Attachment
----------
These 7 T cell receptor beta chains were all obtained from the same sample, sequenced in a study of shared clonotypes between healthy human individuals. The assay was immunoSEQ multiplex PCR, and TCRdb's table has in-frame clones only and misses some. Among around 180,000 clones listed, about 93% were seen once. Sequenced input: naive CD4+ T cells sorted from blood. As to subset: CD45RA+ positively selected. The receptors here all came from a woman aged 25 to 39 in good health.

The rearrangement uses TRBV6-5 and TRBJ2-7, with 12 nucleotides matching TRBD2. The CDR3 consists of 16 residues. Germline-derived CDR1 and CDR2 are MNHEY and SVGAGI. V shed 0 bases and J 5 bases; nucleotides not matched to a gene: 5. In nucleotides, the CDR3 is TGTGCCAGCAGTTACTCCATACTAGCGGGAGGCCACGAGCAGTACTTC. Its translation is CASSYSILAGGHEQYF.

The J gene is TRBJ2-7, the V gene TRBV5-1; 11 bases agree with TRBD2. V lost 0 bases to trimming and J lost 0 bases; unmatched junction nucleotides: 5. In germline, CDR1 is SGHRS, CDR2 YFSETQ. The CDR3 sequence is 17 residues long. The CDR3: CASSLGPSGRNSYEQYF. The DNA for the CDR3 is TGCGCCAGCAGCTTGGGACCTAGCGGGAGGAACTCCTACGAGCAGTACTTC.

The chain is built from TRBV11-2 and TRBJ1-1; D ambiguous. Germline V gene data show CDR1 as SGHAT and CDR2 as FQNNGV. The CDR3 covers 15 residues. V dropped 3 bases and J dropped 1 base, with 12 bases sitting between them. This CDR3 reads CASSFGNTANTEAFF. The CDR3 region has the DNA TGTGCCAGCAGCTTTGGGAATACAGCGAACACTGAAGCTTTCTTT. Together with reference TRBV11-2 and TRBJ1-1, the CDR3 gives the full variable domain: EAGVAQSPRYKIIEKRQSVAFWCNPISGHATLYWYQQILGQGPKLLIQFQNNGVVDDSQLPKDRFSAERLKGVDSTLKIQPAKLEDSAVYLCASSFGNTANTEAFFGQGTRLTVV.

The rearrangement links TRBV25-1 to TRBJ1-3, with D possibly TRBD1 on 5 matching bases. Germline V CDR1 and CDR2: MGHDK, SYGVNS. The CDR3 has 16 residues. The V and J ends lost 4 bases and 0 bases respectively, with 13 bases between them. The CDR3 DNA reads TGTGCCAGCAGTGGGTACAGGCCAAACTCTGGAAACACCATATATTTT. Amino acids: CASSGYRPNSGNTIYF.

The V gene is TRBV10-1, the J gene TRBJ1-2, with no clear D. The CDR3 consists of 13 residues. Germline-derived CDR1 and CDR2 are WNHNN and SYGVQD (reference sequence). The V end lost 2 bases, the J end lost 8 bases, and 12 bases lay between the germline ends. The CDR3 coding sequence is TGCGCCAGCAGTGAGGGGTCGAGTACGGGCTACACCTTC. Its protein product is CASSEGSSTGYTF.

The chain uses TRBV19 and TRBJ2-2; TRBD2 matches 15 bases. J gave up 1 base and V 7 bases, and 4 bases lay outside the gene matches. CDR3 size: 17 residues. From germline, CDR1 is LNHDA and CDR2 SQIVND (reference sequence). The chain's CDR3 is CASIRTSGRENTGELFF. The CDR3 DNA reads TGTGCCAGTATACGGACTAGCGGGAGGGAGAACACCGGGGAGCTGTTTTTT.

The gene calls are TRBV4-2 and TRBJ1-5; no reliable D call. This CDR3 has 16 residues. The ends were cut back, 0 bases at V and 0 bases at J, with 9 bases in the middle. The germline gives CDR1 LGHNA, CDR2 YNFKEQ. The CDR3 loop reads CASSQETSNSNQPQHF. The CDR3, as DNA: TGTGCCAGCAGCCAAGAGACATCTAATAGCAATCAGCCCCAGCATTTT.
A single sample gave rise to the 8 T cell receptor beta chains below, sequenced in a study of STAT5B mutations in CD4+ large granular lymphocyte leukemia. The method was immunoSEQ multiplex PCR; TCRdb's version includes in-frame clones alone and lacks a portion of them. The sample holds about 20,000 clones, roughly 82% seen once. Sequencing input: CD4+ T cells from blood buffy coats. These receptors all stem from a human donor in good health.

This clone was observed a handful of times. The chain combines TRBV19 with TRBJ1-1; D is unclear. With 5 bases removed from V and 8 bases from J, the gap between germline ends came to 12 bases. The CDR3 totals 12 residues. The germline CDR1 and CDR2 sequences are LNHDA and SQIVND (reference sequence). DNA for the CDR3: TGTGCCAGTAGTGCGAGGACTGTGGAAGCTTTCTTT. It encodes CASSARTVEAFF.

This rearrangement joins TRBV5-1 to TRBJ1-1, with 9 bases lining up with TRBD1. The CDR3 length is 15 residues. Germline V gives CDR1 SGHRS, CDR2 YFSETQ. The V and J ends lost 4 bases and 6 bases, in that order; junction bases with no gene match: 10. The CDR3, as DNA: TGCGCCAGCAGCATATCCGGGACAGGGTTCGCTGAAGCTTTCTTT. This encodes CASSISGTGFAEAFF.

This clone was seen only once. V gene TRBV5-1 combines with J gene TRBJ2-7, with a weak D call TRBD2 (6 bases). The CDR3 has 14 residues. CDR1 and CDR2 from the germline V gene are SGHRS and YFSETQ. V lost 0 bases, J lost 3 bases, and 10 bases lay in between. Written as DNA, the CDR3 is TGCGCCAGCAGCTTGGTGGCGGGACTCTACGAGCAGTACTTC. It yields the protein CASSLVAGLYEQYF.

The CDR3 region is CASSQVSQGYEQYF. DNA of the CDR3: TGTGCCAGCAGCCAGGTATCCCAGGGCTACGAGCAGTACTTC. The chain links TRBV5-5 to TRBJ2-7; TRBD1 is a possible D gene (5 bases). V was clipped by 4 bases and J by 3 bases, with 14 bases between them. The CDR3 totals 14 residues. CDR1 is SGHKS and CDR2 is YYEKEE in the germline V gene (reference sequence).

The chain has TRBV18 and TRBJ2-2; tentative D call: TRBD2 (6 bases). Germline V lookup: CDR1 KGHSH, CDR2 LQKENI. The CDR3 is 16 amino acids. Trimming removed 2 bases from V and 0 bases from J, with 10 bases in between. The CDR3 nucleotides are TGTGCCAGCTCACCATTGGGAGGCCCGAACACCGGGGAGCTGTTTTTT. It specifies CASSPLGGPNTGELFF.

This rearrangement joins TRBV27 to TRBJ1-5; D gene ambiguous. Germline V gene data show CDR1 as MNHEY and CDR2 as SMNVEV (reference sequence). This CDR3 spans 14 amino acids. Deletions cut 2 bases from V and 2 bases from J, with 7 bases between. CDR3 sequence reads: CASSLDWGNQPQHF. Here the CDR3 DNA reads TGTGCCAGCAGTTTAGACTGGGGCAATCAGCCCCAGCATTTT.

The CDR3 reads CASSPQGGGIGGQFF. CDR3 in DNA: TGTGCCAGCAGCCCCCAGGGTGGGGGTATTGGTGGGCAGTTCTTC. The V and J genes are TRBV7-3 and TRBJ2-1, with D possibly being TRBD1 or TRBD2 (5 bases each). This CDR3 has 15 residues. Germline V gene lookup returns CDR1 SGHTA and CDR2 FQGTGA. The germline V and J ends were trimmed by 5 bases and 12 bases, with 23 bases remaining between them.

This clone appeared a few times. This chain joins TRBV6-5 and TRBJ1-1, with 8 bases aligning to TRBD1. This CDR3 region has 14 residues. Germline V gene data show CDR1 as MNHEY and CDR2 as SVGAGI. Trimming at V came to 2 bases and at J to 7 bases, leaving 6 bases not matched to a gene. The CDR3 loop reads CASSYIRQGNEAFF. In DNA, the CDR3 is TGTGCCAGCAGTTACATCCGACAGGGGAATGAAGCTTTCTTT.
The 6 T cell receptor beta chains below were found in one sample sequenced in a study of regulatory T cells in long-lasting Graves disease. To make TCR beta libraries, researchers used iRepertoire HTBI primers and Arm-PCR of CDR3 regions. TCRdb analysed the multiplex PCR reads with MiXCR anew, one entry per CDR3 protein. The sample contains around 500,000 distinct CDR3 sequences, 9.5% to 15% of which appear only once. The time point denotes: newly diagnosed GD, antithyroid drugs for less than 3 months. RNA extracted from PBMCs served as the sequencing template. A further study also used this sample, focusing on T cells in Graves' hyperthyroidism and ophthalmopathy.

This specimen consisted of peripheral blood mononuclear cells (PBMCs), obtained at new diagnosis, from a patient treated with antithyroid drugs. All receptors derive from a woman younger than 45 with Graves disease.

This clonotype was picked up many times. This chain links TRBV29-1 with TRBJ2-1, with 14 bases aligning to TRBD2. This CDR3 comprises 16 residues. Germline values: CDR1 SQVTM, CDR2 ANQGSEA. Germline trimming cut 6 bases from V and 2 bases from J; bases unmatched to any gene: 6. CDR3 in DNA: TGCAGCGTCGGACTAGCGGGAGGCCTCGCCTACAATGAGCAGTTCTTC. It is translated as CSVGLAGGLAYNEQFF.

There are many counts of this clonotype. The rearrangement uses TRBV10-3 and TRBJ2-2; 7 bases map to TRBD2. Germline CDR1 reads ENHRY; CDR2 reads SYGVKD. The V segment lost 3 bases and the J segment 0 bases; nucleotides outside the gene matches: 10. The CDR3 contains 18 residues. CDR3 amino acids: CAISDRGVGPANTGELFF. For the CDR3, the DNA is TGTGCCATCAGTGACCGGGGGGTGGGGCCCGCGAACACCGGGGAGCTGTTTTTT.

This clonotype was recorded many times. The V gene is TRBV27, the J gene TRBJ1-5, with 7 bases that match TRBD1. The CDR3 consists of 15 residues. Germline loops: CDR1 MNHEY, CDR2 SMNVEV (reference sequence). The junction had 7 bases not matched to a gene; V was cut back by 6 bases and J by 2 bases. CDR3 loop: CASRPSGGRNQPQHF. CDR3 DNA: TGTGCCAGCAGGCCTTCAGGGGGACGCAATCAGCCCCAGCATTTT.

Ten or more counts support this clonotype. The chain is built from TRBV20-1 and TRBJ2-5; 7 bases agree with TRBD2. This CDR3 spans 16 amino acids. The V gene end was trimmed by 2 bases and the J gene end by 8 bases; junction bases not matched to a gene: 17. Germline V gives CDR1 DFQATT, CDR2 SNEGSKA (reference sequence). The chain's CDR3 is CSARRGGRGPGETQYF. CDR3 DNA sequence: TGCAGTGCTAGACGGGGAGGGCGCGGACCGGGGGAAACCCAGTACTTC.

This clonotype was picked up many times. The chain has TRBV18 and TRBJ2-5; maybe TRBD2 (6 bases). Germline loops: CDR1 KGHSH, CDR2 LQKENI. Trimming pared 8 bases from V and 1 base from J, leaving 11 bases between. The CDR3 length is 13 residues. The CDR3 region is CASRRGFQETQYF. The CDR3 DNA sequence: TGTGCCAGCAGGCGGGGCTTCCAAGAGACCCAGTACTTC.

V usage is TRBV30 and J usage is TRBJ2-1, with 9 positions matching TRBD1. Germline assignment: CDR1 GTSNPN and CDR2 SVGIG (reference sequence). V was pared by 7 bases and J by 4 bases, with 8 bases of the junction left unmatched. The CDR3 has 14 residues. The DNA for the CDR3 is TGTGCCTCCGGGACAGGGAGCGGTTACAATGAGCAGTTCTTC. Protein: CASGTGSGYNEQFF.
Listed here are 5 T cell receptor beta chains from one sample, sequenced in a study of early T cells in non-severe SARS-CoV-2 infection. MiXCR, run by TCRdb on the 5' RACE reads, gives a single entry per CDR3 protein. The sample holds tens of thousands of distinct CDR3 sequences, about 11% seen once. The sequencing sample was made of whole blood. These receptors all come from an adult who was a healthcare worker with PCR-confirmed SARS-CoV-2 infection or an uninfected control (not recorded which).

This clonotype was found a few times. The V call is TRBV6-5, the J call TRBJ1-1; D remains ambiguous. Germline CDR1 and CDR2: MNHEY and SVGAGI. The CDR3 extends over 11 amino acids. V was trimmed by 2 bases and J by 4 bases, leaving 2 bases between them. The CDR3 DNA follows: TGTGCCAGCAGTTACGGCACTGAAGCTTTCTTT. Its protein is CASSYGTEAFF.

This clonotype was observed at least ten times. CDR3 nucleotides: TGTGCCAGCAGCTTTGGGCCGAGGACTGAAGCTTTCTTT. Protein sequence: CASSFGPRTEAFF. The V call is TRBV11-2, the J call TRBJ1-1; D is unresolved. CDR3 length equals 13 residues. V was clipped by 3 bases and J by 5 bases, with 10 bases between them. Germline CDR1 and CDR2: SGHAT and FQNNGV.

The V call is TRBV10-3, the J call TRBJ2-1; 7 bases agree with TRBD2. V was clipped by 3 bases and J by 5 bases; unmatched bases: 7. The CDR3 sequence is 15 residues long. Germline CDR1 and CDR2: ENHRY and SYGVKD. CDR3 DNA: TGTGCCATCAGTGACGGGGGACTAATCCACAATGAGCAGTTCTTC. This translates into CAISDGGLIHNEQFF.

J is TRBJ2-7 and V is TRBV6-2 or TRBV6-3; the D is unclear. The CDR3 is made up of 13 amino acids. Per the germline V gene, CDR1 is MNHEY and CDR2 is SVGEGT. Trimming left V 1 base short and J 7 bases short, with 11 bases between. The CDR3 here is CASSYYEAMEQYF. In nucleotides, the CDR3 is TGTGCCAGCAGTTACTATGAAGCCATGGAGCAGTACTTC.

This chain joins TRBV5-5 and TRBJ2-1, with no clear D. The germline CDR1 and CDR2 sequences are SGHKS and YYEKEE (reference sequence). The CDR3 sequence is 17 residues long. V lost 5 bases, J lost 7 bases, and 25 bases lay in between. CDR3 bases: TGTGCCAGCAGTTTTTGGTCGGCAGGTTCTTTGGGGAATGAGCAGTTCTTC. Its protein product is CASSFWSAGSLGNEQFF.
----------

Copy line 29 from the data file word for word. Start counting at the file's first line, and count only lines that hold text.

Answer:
The V call is TRBV10-3, the J call TRBJ2-1; 7 bases agree with TRBD2. V was clipped by 3 bases and J by 5 bases; unmatched bases: 7. The CDR3 sequence is 15 residues long. Germline CDR1 and CDR2: ENHRY and SYGVKD. CDR3 DNA: TGTGCCATCAGTGACGGGGGACTAATCCACAATGAGCAGTTCTTC. This translates into CAISDGGLIHNEQFF.